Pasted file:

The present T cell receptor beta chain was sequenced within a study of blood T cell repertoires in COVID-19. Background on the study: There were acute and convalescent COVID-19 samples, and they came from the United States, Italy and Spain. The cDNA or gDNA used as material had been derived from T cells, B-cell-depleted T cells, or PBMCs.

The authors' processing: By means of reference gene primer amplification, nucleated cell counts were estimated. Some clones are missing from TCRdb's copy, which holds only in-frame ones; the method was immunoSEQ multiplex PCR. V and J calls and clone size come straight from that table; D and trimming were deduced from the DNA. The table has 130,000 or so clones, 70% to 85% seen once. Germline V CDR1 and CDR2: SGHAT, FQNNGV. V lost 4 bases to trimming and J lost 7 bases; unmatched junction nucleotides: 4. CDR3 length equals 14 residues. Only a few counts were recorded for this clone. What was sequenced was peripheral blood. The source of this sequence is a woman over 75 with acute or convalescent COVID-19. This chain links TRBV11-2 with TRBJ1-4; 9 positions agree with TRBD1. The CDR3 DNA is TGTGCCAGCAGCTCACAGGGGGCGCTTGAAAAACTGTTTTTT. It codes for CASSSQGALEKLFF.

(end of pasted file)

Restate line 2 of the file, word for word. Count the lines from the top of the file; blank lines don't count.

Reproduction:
The authors' processing: By means of reference gene primer amplification, nucleated cell counts were estimated. Some clones are missing from TCRdb's copy, which holds only in-frame ones; the method was immunoSEQ multiplex PCR. V and J calls and clone size come straight from that table; D and trimming were deduced from the DNA. The table has 130,000 or so clones, 70% to 85% seen once. Germline V CDR1 and CDR2: SGHAT, FQNNGV. V lost 4 bases to trimming and J lost 7 bases; unmatched junction nucleotides: 4. CDR3 length equals 14 residues. Only a few counts were recorded for this clone. What was sequenced was peripheral blood. The source of this sequence is a woman over 75 with acute or convalescent COVID-19. This chain links TRBV11-2 with TRBJ1-4; 9 positions agree with TRBD1. The CDR3 DNA is TGTGCCAGCAGCTCACAGGGGGCGCTTGAAAAACTGTTTTTT. It codes for CASSSQGALEKLFF.